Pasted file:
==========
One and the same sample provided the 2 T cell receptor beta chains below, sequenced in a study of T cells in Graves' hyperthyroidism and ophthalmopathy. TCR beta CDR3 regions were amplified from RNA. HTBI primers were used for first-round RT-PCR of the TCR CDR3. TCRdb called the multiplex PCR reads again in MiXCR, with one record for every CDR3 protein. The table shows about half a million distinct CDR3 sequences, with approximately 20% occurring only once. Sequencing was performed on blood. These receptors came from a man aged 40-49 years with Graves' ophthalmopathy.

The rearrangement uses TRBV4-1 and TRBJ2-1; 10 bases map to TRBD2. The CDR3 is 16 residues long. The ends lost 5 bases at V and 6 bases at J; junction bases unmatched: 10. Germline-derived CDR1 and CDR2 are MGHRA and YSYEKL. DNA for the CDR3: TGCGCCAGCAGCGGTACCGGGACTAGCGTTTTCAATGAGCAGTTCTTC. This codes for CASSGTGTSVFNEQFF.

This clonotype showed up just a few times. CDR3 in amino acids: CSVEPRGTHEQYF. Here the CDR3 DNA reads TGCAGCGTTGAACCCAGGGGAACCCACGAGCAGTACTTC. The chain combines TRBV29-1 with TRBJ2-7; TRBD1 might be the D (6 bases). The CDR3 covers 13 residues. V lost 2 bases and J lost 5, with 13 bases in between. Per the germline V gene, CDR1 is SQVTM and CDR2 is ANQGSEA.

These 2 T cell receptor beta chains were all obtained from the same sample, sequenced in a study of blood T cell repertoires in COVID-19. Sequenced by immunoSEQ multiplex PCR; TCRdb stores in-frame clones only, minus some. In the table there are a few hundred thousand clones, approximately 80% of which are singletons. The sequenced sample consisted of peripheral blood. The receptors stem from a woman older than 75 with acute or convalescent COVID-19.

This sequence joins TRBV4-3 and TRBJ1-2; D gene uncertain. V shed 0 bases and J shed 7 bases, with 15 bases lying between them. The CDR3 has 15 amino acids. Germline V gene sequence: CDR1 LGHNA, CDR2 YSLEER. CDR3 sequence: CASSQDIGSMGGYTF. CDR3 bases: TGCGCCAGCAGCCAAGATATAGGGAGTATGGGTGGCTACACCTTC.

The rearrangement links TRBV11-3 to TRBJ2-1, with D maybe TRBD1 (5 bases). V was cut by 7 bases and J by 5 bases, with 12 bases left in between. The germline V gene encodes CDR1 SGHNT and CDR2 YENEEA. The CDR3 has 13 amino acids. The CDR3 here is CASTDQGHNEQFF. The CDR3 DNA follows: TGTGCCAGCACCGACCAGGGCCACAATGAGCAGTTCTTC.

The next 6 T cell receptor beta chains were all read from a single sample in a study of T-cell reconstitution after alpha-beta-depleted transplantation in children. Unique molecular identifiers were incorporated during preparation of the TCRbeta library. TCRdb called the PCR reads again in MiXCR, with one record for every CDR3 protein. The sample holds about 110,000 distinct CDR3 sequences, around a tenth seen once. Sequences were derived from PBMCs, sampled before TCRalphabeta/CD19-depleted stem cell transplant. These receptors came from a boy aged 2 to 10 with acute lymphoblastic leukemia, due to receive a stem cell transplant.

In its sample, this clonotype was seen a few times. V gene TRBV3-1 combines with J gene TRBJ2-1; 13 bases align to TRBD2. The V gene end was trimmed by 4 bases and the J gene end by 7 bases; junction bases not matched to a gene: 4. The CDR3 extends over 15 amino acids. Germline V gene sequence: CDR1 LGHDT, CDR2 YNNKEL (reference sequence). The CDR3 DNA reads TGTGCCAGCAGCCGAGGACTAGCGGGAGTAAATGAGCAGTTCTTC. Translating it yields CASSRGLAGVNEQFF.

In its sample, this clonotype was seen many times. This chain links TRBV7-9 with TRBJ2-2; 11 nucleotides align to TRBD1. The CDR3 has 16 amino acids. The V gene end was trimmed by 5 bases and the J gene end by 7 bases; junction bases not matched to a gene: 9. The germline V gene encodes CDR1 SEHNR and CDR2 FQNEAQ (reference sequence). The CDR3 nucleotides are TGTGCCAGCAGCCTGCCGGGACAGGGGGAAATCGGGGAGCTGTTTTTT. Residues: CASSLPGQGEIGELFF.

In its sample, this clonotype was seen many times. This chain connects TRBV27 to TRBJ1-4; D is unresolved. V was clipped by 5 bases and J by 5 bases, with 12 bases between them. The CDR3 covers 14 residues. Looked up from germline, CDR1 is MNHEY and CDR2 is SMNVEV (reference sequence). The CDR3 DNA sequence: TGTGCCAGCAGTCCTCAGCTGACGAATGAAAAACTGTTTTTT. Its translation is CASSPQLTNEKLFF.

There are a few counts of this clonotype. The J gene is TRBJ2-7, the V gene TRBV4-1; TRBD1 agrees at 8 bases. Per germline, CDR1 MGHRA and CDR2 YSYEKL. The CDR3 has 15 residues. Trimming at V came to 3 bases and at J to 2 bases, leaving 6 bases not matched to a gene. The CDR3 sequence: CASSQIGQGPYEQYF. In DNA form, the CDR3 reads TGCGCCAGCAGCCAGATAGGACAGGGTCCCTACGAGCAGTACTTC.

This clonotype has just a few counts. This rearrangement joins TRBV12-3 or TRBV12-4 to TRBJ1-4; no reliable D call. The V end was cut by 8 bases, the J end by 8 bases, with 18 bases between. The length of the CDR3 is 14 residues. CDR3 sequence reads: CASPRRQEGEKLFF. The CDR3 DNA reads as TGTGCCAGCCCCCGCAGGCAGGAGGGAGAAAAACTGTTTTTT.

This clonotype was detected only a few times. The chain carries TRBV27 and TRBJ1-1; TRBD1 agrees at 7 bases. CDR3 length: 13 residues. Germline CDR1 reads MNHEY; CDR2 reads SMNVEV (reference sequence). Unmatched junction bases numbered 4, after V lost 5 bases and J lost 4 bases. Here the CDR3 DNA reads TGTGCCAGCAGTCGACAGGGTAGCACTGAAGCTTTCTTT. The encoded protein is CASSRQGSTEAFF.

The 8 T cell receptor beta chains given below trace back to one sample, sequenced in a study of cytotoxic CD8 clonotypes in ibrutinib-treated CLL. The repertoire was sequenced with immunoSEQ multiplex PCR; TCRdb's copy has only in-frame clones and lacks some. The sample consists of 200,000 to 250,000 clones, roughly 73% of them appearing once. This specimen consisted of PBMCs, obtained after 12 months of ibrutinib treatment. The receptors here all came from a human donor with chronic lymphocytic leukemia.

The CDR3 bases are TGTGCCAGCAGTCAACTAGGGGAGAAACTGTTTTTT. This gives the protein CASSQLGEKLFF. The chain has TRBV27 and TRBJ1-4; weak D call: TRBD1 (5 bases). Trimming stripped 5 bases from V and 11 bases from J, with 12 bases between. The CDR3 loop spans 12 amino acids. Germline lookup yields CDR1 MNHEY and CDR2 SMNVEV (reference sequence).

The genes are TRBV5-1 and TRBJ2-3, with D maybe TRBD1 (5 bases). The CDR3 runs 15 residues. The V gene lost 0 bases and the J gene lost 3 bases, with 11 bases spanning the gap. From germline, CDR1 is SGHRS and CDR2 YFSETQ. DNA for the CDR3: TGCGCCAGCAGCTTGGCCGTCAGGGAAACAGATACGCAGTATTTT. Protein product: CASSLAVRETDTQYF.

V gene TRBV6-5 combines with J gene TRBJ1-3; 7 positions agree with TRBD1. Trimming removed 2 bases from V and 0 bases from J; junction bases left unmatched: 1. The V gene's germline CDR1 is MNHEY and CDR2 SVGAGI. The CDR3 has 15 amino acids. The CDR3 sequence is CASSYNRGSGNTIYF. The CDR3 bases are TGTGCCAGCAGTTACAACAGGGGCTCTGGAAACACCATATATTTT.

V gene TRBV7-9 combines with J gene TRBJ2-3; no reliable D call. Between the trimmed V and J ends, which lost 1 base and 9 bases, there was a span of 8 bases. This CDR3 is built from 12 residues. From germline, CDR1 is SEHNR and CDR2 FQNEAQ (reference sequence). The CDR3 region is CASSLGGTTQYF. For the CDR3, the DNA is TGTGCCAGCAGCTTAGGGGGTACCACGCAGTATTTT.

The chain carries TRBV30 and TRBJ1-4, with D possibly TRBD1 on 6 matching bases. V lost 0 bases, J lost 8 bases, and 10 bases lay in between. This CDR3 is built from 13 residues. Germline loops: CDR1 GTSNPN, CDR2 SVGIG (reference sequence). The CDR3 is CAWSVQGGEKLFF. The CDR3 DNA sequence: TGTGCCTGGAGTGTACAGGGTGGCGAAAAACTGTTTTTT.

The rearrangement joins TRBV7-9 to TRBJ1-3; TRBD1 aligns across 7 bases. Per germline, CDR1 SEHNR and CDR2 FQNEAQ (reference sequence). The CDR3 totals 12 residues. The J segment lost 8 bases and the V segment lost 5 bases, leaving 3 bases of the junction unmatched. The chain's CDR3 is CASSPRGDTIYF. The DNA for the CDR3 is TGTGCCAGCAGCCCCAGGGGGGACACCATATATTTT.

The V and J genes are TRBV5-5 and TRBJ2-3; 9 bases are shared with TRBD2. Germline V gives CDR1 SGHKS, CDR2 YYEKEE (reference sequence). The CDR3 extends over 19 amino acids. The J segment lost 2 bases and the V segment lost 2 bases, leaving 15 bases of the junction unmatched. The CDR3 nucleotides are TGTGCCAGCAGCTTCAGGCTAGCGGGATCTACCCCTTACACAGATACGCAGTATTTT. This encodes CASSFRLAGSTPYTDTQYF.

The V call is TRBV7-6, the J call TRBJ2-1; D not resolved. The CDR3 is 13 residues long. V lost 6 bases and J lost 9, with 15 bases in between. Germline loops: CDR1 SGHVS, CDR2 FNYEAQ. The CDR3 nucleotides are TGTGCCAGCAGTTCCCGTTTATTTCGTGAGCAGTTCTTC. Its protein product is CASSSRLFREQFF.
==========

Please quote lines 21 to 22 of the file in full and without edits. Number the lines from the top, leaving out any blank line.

The V and J genes are TRBV5-5 and TRBJ2-3; 9 bases are shared with TRBD2. Germline V gives CDR1 SGHKS, CDR2 YYEKEE (reference sequence). The CDR3 extends over 19 amino acids. The J segment lost 2 bases and the V segment lost 2 bases, leaving 15 bases of the junction unmatched. The CDR3 nucleotides are TGTGCCAGCAGCTTCAGGCTAGCGGGATCTACCCCTTACACAGATACGCAGTATTTT. This encodes CASSFRLAGSTPYTDTQYF.

The V call is TRBV7-6, the J call TRBJ2-1; D not resolved. The CDR3 is 13 residues long. V lost 6 bases and J lost 9, with 15 bases in between. Germline loops: CDR1 SGHVS, CDR2 FNYEAQ. The CDR3 nucleotides are TGTGCCAGCAGTTCCCGTTTATTTCGTGAGCAGTTCTTC. Its protein product is CASSSRLFREQFF.